In Christian Human Rights, Samuel Moyn asserts that the rise of human rights after World War II was prefigured and inspired by a defense of the dignity of the human person that first arose in Christian churches and religious thought in the years just prior to the outbreak of the war. The Roman Catholic Church and transatlantic Protestant circles dominated the public discussion of the new principles in what became the last European golden age for the Christian faith. At the same time, West European governments after World War II, particularly in the ascendant Christian Democratic parties, became more tolerant of public expressions of religious piety. Human rights rose to public prominence in the space opened up by these dual developments of the early Cold War.

Moyn argues that human dignity became central to Christian political discourse as early as 1937. Pius XII's wartime Christmas addresses announced the basic idea of universal human rights as a principle of world, and not merely state, order. By focusing on the 1930s and 1940s, Moyn demonstrates how the language of human rights was separated from the secular heritage of the French Revolution and put to use by postwar democracies governed by Christian parties, which reinvented them to impose moral constraints on individuals, support conservative family structures, and preserve existing social hierarchies. The book ends with a provocative chapter that traces contemporary European struggles to assimilate Muslim immigrants to the continent's legacy of Christian human rights.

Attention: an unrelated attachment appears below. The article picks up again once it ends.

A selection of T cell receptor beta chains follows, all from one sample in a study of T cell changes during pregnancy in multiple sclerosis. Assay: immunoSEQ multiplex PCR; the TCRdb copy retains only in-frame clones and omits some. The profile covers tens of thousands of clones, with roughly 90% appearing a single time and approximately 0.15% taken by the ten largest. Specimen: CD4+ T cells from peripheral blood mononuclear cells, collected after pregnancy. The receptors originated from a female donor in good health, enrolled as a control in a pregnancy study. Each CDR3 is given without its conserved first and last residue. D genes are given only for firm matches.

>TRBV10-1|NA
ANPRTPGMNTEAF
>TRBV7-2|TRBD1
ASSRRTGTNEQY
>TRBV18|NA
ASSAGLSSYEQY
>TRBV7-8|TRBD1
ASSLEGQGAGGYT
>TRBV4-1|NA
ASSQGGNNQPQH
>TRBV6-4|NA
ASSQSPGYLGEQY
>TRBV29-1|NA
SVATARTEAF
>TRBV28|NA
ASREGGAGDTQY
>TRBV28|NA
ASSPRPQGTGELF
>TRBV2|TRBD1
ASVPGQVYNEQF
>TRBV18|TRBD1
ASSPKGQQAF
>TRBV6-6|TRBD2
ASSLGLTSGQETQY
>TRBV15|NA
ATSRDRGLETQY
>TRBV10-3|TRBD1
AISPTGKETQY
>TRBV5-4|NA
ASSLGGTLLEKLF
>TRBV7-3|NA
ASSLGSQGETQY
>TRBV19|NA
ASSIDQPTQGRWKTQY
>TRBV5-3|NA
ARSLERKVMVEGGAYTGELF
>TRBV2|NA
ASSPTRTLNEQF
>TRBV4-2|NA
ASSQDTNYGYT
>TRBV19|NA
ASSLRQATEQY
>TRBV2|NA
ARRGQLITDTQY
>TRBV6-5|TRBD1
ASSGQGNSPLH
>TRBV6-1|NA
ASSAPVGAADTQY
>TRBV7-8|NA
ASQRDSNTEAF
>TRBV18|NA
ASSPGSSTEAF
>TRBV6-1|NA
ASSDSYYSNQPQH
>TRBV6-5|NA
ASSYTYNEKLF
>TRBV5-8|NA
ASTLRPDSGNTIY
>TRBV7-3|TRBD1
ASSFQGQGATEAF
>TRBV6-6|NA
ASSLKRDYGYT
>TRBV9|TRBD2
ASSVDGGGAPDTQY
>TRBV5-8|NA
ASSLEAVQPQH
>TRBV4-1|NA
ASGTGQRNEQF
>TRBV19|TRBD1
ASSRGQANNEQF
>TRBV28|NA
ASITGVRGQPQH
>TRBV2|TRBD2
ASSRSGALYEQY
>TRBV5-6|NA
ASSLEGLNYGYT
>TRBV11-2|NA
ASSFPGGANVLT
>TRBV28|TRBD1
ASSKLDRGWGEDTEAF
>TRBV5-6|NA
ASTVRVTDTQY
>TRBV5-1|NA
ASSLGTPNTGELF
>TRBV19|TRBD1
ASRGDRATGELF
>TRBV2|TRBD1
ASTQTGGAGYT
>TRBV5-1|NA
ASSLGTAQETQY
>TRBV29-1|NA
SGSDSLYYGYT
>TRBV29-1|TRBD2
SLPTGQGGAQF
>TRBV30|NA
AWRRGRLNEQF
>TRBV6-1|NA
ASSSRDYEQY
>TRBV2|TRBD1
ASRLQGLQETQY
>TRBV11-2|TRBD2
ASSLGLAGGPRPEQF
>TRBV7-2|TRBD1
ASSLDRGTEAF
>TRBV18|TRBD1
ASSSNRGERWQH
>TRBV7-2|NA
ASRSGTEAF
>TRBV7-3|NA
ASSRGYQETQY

The Page 99 Test: The Last Utopia: Human Rights in History by Samuel Moyn.

--Marshal Zeringue

Wednesday, August 26, 2015

"When Movements Anchor Parties"

New from Princeton University Press: When Movements Anchor Parties: Electoral Alignments in American History by Daniel Schlozman.

About the book, from the publisher:
Throughout American history, some social movements, such as organized labor and the Christian Right, have forged influential alliances with political parties, while others, such as the antiwar movement, have not. When Movements Anchor Parties provides a bold new interpretation of American electoral history by examining five prominent movements and their relationships with political parties.